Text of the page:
A Musical Odyssey

PETERBOROUGH: The Thing in the Spring/Broke Arts is back for its seventh year

The American concept of liberal arts stems from the idea that merging diverse subjects such as — mathematics, philosophy, literature, and social sciences — provides a better education than focusing on just one.

So what if artist from a variety of disciplines joined together for a four-day event?

The event might be called a liberal arts festival, or maybe an artistic education; whatever it is, it is The Thing in The Spring.

The Thing in The Spring is a funky, quirky interdisciplinary celebration of art. It’s a musical odyssey, with good food and visual artists along the way.

Thursday through Sunday local, regional and internationally known — rock, punk, indie, folk and jazz musicians and bands play in parks, historic buildings, and on streets throughout Peterborough. All weekend, local restaurants stay open late and serve special menu items. While on Saturday, June 7, vintage and original jewelry makers, potters, painters and artisanal tool makers sell handmade goods.

“It’s like a diamond in the rough festival,” said, Dustin Cote, drummer for Bunny’s A Swine. “By that I mean, it’s getting bigger and bigger every year. It’s so intimate right now, and totally walkable, but I bet someday it’s going to be huge and be on the radar — as an awesome festival — across the US.”

“It’s a magical few days,” he added.

This year marks the seventh spring for “The Thing.” The festival will feature more than 30 bands from across New England and over 50 artists will selling wares.

VIDEO: Check out the 2014 Thing in the spring promo video here:

Each day multiple bands play. On Thursday, June 5, for example, Magic Markers, Bad History Month, Suicide Magnets and Dust From 1,000 Years will be playing at Toadstool Bookshop, while Pine Grove plays at the Waterhouse Restaurant, and Ol’ Factory and Will Kindler rock out at Harlow’s Pub. On Saturday starting at noon, nine different bands will be playing outside behind the Peterborough Town Hall. At 7 p.m. Simone Felice, Death Vessel and Mail the Horse take the stage inside the Town Hall and down the street at The Waterhouse Restaurant DJ Disco Phantom will be entertaining crowds.

Although each band at The Thing has a different sound, the music makes sense, said Elisabeth Fuchsia Parker, photographer and jewelry maker. “It’s basically like a really good live mix tape,” she said.

Parker has been involved with The Thing in Spring for three years. When she describes the festival to friends she usually starts by saying, “There’s always something going on, and it’s always something you should be at.”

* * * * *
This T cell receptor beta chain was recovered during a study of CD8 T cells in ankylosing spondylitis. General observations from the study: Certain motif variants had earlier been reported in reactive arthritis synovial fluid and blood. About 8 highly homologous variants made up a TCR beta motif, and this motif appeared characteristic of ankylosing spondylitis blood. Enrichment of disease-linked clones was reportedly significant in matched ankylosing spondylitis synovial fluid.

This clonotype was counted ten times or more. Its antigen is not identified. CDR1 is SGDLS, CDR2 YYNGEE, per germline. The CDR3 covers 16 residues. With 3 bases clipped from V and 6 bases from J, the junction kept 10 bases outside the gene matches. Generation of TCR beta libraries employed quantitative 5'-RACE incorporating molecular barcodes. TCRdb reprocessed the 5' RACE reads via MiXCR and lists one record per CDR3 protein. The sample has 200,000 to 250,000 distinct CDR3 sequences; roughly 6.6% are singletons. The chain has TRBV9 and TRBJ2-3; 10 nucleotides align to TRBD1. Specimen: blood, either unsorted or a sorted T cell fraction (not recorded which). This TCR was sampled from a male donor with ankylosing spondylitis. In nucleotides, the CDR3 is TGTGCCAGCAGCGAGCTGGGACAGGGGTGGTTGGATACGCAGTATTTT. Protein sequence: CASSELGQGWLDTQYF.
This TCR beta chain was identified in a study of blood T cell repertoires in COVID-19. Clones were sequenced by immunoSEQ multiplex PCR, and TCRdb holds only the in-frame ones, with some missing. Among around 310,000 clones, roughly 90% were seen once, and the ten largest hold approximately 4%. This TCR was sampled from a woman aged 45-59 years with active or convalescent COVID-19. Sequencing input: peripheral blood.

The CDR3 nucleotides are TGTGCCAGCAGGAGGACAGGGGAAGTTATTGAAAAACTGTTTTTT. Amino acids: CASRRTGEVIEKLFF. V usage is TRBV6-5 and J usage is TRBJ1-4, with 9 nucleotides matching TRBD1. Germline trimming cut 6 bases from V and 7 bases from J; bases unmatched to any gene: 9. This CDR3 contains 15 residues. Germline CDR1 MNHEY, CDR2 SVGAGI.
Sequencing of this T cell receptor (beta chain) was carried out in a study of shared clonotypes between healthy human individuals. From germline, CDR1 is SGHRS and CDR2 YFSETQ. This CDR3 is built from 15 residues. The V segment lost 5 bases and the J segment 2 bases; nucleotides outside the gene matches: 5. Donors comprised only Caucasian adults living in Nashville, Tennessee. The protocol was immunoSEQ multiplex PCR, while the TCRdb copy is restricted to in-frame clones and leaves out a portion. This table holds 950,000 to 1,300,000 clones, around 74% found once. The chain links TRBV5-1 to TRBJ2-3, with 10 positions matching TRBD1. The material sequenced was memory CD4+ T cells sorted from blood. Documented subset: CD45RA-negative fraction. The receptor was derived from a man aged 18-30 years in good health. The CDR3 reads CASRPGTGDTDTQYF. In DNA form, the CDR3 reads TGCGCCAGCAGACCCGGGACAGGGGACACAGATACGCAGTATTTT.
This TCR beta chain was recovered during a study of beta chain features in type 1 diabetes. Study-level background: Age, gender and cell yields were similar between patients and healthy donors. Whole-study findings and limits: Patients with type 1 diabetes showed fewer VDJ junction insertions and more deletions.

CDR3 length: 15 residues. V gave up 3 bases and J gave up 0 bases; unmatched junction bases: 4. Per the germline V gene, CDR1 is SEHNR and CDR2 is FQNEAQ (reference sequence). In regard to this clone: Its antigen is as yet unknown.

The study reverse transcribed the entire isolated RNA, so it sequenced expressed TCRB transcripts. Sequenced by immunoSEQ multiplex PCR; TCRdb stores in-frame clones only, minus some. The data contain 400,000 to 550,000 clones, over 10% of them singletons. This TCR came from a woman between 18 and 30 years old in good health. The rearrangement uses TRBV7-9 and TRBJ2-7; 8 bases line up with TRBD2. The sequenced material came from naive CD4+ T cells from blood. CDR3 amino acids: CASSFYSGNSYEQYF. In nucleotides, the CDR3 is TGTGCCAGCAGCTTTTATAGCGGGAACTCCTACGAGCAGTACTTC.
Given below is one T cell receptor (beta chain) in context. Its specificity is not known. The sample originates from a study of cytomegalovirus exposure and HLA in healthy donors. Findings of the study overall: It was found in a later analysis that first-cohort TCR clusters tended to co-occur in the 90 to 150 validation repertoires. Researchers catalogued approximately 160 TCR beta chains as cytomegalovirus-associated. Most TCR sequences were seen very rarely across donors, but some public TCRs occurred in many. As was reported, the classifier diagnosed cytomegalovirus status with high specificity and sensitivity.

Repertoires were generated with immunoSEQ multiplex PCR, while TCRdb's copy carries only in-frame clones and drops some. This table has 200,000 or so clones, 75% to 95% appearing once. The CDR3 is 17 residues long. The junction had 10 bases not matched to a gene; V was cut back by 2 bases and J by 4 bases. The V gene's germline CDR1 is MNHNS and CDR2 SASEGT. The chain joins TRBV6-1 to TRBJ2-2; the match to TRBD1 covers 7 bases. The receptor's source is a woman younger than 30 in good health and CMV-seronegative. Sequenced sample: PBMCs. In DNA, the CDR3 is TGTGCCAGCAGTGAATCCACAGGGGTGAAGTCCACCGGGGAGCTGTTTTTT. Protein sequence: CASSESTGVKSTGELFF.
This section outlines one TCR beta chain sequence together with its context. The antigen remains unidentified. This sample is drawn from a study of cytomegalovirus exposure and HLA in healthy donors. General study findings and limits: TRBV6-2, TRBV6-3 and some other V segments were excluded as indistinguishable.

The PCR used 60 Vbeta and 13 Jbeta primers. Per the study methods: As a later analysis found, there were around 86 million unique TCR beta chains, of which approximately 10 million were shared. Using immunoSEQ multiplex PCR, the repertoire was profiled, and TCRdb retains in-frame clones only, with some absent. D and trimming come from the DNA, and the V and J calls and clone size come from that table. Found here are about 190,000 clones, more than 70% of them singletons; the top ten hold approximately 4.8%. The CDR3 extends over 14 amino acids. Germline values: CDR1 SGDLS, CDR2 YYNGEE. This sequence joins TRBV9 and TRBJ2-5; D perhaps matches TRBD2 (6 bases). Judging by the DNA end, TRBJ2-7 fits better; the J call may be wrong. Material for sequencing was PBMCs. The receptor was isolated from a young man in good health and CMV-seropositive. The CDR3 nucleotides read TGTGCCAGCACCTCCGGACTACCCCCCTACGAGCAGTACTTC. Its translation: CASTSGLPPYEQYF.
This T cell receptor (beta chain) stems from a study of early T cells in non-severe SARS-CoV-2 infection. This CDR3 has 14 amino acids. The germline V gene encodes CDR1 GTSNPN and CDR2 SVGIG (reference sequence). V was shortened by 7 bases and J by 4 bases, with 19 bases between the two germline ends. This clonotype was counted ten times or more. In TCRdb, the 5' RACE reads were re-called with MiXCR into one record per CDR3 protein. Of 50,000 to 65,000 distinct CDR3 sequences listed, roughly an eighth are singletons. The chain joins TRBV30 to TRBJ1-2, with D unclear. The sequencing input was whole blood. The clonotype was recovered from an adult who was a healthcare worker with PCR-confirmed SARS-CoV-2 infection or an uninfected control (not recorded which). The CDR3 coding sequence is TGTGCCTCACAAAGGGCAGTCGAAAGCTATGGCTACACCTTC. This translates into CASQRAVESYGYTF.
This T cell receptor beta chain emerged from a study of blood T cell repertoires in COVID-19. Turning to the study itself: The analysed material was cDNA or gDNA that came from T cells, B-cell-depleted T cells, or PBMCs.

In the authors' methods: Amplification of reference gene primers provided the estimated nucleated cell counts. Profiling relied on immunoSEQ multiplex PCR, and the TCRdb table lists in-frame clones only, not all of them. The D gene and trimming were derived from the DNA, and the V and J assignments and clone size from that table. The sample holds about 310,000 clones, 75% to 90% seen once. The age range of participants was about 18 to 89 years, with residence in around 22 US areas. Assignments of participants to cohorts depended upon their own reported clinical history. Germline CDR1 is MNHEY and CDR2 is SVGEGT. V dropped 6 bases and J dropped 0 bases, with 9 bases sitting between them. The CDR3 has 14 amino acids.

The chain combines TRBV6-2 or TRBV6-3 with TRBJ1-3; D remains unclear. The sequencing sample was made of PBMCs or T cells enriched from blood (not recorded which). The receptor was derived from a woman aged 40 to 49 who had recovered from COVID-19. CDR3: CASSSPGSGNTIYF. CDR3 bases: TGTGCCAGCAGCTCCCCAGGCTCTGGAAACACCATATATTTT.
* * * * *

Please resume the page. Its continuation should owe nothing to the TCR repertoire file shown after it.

Last year was the first year Parker sold jewelery at Broke: An Affordable Arts Fair — part of The Thing in The Spring.

For the first time this year, Broke will take place at two venues: The Peterborough Town Hall and Bass Hall. Thing denizens can wander from Town Hall to Bass Hall (checking out the Chicks and Hens pop-up clothing sale along the way) for a double dose of Broke Arts. The expanded space means more room for shoppers, browsers and general hobnobbery in both venues, and more tables than any previous year.

Lillian Graham is a jewelry maker in Boston. She specializes in jewelry made from vintage tins. In the six years since she started her boutique jewelry business, Memorable Designs, Graham has participated in festivals across New England. The Thing in the Spring is by far her favorite.

Not only does Graham believe that the event pulls together “tremendously talented artists,” but she credits the local community with contributing to making the event so spectacular.

“Every year I come back and I see people wearing my jewelry. They come and find me and want to buy something. It’s an amazing feeling.”

Another “amazing” thing about Broke, said Graham, is that every item sold has costs $50 or less. This year there will be more than 50 vendors all selling “affordable” handcrafted art, she said.

“It really is the best fair to go to if you want anything in the category of arts — from music, to fine arts, to gifts, to handmade jewelry,” Graham said.

Graham loves being part of Broke because unlike other festivals where artists have separate tents, artists at Broke often share table space. This intimacy allows artists to get to know one another and share ideas.

“It’s great to buy things from the actual artist, and as a vendor it’s really nice to have that face to face experience with people buying your jewelry,” agreed Fuchsia.

VIDEO: Watch Mail the Horse perform in Peterborough during last year's Thing:

Cote, too loves the “cross over” between artists, vendors and visitors.

“I always end up stumbling across a band or musician I’d never heard of,” he said. Cote added that as a musician he “normally” wouldn’t find himself in a “craft fair.” But, last year, at The Thing in the Spring, he and his band sold records and merchandise at Broke.

“It was really nice to be in there. I saw a nine-year-old kid selling hand made comics and he was making money because everyone thought he was adorable and his drawings were good, and there were also people making screen prints that I thought were really cool and screen printing is something I’ve been getting into lately,” Cote said.

When asked to sum up her thoughts on The Thing in The Spring, Graham said simply: “Be prepared for awesomeness.”

This year visitors can purchase a weekend pass for The Thing in the Spring. The weekend pass costs $50, but currently can be purchased online for $25 at

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